The Center for Writing Excellence at Augusta University will launch the Writing Across the Curriculum Speaker Series with an event March 30.
The series aims to provide faculty with support for integrating writing into the curriculum across and in the disciplines. The inaugural speakers will be writing scholars Rebecca Hallman Martini, PhD, director of the Jill and Marvin Willis Center for Writing and an associate professor of English at the University of Georgia, and Lindsey Harding, PhD, director of the Franklin College Writing Intensive Program at the University of Georgia.
They will present an interactive workshop from 6-7:30 p.m. March 30 titled “Writing-to-Learn Perks, Prompts, and Plans: How to Integrate Writing to Facilitate Student Learning Efficiently and Effectively.”
The workshop is free and accessible to all Augusta University faculty and staff, as well as the general public. Attendees can participate in person on the Health Sciences Campus in the Health Science Building, room 2238, or online over Zoom. Those interested in attending should register no later than March 27.
The CWE is housed within the Pamplin College of Arts, Humanities, and Social Sciences but serves students, faculty and staff across the entire university. This includes providing faculty and staff with professional development to support student success, said Candis Bond, PhD, director of the Center for Writing Excellence.
“The CWE’s mission is to foster a culture of writing on campus,” Bond said. “This includes meeting with writers to discuss their work one-on-one, but it also means working with faculty to give them tools they need to incorporate writing into their courses in pedagogically sound and effective ways.”
The workshop will provide concrete strategies for using writing in the classroom as a tool for inquiry, discovery and experiential learning. The speakers will provide ideas for faculty teaching in the core curriculum and in the disciplines, including those teaching in STEM and the health science fields. Whether faculty teach undergraduate or graduate students in small or large classes, the presenters will share tips for using writing-to-learn efficiently and effectively.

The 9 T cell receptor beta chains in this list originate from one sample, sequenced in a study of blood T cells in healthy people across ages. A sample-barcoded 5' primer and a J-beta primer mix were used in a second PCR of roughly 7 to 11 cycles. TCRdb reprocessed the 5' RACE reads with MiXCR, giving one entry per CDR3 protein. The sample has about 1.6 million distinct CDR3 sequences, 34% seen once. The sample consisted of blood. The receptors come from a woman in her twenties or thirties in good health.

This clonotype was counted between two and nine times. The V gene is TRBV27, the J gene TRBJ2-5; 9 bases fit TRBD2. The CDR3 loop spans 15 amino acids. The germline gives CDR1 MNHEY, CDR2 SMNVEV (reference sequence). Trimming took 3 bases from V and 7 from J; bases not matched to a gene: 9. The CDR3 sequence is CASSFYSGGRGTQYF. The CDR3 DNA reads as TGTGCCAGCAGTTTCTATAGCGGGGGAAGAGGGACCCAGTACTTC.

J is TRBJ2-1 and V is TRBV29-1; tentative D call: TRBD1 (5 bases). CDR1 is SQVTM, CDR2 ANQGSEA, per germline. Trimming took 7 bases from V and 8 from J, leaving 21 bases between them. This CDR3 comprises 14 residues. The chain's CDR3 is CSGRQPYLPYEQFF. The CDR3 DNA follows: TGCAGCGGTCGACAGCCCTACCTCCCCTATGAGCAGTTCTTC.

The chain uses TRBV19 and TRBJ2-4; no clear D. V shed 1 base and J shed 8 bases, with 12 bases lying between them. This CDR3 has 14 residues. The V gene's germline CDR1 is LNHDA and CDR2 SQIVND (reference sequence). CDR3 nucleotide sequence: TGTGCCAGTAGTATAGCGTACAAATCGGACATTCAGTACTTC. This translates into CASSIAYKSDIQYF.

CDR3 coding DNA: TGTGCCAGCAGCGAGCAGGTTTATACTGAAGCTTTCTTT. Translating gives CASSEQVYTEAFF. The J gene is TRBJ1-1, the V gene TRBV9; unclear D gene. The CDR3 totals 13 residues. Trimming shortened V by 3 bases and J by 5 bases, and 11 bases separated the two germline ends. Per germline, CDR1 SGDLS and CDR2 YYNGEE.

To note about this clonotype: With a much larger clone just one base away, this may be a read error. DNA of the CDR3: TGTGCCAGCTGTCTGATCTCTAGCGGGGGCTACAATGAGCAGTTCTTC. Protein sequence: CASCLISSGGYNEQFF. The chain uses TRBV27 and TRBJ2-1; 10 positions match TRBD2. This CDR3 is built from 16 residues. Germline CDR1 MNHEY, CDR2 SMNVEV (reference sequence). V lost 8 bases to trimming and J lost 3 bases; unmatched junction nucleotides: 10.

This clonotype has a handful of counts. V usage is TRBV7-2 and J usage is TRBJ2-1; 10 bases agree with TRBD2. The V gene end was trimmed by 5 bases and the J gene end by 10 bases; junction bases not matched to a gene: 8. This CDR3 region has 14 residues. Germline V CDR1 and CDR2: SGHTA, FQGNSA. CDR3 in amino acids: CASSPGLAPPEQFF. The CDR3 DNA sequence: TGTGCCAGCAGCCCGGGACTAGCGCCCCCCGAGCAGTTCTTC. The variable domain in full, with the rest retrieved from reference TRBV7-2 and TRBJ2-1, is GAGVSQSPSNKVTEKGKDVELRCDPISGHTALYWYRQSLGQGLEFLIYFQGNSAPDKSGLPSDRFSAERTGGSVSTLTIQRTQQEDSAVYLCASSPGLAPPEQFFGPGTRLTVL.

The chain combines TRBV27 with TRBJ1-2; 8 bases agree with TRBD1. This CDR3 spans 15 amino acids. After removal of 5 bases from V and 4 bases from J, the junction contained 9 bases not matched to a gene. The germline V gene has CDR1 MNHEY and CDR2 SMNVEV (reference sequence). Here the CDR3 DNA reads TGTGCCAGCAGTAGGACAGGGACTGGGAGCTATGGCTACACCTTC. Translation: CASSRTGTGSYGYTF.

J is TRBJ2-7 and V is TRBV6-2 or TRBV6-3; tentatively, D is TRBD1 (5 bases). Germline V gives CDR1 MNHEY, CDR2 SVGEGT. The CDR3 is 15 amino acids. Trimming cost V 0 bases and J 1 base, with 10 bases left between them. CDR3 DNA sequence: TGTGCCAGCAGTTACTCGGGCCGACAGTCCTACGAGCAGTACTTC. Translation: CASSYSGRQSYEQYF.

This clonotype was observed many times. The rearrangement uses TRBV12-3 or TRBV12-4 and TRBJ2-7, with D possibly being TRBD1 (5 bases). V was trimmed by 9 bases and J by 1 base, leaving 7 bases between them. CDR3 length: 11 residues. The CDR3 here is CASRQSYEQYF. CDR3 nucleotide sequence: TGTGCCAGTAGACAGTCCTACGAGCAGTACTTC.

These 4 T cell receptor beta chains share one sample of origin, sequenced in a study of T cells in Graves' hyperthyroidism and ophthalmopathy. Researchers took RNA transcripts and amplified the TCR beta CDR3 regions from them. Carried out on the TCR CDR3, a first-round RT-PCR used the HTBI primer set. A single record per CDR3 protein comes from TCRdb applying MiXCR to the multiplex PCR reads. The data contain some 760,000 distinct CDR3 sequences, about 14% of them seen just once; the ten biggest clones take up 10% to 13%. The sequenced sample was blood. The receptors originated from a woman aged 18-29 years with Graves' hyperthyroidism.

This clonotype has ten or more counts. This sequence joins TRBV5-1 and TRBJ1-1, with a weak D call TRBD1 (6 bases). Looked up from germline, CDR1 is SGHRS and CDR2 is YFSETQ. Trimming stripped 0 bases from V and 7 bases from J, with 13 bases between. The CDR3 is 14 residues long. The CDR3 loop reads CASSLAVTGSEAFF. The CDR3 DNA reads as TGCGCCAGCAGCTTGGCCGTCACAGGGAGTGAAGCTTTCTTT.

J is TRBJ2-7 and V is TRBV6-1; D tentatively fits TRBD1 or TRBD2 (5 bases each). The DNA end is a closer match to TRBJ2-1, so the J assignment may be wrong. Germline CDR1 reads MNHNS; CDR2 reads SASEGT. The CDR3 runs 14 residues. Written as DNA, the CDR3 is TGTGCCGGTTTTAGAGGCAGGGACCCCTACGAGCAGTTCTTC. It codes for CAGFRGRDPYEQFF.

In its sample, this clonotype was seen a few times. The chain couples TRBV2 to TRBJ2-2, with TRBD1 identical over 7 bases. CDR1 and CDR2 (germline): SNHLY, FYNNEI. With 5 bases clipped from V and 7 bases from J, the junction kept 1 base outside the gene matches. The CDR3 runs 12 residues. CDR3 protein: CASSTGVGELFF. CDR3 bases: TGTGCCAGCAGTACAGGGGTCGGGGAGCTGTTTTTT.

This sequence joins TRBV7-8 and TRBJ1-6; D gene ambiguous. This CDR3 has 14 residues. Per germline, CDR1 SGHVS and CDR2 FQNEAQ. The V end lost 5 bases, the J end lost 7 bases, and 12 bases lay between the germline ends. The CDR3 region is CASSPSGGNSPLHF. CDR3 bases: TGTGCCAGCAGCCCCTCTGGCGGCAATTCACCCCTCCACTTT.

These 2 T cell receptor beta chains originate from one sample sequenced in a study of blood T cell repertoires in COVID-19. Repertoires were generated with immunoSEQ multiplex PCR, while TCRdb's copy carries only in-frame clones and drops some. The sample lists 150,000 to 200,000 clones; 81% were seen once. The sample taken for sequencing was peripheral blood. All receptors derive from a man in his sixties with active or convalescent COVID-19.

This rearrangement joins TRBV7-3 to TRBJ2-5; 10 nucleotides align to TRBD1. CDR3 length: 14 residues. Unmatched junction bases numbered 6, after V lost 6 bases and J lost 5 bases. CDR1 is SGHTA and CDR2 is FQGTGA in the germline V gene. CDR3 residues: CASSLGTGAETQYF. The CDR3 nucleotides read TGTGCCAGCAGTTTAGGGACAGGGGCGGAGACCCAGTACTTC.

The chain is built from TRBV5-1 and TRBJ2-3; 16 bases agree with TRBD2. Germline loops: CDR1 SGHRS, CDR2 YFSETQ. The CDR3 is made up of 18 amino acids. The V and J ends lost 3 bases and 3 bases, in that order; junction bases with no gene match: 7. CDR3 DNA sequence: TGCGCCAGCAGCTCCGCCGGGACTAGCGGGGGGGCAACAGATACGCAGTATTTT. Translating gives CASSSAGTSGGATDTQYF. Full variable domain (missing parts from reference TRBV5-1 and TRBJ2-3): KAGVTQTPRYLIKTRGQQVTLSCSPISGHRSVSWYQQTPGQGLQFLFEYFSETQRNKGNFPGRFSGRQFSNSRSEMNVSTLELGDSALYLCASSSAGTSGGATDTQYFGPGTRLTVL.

All attendees will be given access to a database of sample writing-to-learn activity prompts and will have time during the workshop to use the samples to design a writing intervention to use in their courses. Attendees will also be given access to resources and planning techniques that can help them implement their assignments with confidence, the presenters said.
“I think a lot of faculty hesitate to assign writing in their courses because they have never been given explicit instruction on how to do this and it can be intimidating and time-consuming to figure out techniques alone,” Bond said. “Writing also takes time to assign and assess, and faculty are already pressed to accomplish so much in a short time in their courses.
“Writing-to-learn activities, however, are positively correlated with student success and can be implemented efficiently in ways that don’t increase faculty grading loads. Decades of research show writing-to-learn activities help develop students’ critical thinking and communication skills, and that they can contribute to collaborative, growth-oriented learning cultures.”
Learn more about the WAC Speaker Series at the Center for Writing Excellence’s Writing Across the Curriculum and in the Disciplines webpage. Inquiries about this event can be emailed to the CWE.